On April 15, 1996, at 1015 central daylight time, a Cessna 177, N3322T, was destroyed by fire after an aborted takeoff. The accident occurred at Harrisburg-Raleigh Airport, near Harrisburg, Illinois. The private pilot and his pilot rated passenger reported no injuries. The personal 14 CFR Part 91 flight was on the takeoff roll on runway 24 (4,004' X 75' dry/asphalt), when the engine experienced a loss of power. The pilot reported that the airplane was brought to a stop off the runway when smoke was seen. He and his passenger evacuated the airplane and determined that it was on fire. The fire continued and the airplane was destroyed. The local flight was originating at the time of the accident.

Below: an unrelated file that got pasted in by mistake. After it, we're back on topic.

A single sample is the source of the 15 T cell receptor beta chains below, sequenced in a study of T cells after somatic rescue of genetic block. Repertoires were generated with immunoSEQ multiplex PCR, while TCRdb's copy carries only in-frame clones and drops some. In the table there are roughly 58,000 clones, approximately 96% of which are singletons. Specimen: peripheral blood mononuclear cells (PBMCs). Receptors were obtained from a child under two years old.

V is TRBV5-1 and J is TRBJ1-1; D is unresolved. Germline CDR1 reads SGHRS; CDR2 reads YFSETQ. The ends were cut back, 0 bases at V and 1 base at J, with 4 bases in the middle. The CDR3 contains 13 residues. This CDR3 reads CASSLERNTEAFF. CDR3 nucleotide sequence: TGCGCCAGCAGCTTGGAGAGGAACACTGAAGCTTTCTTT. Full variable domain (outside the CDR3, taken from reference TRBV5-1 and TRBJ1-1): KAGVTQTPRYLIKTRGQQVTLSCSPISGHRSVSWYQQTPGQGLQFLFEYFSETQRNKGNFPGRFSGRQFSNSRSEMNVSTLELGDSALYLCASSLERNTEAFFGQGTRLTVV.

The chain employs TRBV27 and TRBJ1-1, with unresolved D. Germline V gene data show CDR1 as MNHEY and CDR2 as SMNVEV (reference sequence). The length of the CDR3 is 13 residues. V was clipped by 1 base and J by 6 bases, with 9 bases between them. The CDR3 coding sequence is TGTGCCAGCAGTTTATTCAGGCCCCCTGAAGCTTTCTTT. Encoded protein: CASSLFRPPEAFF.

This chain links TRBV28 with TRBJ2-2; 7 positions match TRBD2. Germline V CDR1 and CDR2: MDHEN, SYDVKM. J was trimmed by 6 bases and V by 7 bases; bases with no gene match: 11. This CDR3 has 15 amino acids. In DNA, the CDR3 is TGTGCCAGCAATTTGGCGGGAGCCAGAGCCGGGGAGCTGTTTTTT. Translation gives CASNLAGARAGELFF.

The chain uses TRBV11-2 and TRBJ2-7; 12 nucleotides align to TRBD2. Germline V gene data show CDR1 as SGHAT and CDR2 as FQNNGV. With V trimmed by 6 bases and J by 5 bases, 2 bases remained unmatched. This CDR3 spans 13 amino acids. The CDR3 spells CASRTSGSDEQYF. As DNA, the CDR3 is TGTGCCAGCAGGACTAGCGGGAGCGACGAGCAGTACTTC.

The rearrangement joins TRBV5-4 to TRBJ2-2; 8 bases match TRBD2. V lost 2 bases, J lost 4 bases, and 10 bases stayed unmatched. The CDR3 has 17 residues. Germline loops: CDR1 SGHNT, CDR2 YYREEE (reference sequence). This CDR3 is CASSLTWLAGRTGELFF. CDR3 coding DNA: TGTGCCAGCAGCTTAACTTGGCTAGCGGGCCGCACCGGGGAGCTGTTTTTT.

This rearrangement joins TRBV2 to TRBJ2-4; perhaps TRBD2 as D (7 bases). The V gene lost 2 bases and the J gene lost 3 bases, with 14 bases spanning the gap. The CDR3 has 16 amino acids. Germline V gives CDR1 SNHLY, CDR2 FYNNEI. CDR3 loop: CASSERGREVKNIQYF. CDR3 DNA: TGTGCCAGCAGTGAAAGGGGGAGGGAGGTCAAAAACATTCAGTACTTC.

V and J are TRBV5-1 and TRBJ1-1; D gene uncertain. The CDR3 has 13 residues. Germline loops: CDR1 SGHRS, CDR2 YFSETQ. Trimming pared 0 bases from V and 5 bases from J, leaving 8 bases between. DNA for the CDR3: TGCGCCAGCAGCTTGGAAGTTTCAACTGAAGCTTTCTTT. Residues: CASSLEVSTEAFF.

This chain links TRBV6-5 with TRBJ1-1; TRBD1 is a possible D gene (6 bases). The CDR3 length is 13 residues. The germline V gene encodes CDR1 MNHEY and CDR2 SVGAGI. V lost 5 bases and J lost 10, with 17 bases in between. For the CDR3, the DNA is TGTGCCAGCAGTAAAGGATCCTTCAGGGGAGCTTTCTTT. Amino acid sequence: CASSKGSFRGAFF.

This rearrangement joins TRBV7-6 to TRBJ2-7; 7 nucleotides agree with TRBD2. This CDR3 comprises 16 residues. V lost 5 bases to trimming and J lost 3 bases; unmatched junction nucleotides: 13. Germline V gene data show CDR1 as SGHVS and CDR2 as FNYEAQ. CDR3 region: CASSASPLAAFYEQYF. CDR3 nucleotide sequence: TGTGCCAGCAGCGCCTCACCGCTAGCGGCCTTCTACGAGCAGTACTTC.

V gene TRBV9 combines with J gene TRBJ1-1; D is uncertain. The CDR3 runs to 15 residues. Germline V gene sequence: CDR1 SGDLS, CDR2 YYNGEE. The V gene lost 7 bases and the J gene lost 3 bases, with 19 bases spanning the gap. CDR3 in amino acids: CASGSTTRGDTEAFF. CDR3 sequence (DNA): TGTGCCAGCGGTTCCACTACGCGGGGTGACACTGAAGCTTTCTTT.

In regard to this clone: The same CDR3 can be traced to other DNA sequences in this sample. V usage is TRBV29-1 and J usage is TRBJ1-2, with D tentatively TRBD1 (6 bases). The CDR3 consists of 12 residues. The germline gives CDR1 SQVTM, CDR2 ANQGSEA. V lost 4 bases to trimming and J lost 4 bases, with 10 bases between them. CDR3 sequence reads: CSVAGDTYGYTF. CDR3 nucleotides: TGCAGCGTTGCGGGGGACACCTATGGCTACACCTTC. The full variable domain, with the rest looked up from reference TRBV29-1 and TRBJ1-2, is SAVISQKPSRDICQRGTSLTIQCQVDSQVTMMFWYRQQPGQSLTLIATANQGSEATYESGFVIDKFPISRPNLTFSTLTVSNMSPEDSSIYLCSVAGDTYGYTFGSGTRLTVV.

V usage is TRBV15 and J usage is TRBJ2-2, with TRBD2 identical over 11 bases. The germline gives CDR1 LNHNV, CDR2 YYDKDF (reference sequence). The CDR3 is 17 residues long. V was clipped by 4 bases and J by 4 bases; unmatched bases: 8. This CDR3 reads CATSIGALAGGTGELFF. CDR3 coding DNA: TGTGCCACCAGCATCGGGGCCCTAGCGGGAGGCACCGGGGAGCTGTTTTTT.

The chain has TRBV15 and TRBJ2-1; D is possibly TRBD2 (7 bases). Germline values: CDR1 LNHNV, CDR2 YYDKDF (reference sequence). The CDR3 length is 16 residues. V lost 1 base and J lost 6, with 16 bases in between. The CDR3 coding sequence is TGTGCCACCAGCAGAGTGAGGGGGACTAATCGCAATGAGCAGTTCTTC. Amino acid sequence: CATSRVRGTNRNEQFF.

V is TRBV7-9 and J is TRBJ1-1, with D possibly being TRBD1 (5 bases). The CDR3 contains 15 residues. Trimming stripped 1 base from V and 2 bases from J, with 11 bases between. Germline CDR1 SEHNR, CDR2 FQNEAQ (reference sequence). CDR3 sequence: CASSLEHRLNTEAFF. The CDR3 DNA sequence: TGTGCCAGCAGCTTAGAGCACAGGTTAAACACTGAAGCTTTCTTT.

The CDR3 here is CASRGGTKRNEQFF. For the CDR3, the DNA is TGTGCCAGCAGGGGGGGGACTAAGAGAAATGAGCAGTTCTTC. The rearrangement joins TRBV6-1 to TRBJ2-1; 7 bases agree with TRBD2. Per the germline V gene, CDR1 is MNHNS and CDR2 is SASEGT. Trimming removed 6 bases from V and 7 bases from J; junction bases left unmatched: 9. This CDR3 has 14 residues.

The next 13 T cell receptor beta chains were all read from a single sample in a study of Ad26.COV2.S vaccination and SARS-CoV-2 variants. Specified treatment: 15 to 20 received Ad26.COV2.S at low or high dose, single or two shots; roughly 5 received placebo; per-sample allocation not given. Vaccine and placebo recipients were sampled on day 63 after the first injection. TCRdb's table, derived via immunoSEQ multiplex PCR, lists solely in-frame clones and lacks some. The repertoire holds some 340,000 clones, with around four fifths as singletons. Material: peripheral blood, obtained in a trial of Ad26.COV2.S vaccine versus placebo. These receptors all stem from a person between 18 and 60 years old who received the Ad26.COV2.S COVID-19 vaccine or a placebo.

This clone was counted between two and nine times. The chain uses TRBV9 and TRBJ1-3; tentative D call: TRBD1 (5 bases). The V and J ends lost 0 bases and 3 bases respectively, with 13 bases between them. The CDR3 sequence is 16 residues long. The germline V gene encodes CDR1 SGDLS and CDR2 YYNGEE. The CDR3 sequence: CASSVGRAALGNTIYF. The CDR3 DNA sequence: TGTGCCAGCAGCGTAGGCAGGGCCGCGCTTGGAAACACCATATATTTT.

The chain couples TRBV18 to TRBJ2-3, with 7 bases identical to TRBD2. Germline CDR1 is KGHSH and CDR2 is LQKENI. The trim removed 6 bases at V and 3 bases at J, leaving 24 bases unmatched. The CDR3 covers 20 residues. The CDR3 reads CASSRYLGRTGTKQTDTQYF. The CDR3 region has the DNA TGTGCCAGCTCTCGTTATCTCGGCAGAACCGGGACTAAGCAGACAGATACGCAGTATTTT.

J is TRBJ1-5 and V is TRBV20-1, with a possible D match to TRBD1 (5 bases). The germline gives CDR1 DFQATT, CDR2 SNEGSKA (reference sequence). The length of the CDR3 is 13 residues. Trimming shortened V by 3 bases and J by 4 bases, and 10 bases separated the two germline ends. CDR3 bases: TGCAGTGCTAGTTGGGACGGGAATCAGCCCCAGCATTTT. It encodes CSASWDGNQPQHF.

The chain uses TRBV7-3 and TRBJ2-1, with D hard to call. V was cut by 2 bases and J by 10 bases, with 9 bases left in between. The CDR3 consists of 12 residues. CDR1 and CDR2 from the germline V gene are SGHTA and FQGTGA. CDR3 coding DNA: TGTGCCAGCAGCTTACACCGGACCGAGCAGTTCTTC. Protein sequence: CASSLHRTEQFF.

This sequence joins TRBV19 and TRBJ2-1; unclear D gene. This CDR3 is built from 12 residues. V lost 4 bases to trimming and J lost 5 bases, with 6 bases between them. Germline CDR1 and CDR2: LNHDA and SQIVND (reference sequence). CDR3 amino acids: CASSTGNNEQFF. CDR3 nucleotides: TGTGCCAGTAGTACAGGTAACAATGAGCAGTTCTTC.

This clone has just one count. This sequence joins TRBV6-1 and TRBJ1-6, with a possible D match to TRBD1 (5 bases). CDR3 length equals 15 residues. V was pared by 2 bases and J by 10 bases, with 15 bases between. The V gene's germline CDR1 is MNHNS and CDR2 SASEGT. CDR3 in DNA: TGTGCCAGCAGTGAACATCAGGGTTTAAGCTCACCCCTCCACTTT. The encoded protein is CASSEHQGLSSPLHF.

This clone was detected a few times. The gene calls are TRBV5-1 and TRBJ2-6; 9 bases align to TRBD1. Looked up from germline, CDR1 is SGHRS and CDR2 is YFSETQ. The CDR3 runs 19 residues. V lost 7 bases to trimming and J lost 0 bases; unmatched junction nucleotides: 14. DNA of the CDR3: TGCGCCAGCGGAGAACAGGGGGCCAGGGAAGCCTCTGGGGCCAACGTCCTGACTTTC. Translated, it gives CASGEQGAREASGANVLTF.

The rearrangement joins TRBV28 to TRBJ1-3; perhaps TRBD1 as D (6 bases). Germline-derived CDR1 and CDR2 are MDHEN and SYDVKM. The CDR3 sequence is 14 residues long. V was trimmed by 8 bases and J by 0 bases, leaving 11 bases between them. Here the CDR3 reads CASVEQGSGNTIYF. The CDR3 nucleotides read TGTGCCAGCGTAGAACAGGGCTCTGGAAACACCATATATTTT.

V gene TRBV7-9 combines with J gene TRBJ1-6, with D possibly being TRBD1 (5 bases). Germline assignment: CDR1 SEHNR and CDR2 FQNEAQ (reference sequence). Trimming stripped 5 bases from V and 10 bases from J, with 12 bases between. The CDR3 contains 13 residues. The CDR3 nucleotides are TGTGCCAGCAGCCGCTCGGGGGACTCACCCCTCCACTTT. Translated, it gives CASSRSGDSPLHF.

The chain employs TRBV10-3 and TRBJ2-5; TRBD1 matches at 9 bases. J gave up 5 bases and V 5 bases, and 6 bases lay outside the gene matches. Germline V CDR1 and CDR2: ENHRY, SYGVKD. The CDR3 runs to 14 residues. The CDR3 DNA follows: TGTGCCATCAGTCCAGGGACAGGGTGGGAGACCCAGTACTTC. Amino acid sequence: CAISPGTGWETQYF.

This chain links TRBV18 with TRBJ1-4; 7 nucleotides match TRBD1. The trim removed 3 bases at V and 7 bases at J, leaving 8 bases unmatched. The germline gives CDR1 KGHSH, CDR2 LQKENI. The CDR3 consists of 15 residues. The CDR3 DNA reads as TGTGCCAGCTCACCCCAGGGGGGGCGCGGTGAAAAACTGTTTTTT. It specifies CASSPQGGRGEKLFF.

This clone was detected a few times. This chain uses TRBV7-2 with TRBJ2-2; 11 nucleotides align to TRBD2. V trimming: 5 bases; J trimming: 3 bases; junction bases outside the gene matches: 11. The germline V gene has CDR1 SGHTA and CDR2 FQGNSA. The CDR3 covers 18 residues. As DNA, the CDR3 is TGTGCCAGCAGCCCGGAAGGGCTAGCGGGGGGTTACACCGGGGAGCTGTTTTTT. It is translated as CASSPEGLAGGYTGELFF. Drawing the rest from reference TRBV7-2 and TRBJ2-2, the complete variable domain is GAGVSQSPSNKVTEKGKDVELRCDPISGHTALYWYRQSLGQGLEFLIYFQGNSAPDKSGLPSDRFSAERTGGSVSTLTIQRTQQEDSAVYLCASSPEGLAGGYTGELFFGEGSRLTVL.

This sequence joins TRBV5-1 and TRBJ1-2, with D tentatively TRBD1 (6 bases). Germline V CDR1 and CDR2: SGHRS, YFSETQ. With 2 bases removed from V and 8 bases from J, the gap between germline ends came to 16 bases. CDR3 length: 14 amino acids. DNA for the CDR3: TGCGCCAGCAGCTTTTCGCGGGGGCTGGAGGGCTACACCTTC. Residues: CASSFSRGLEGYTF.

The pilot stated that when power was applied for takeoff, the engine did not appear to develop full power. He said that he then reduced the power to idle and the airplane was directed into a turnaround area. He said that at that time the engine quit and smoke was visible coming out of the cowling. He indicated that he pulled the mixture to idle cutoff and turned the master switch off; after which, he and his passenger exited the airplane. The pilot did not know how the fire originated.

An inspector from the Federal Aviation Administration examined the airplane. He stated that examination of the engine compartment failed to reveal the source of the fire. The fuel system sustained substantial damage from the ground fire and was compromised to an extent to prevent determination of the source of the fire. He said that the fire was fed by a supply of aviation fuel on the airplane. The inspector said the primary electrical system was burned and no evidence of a fire source was evident.

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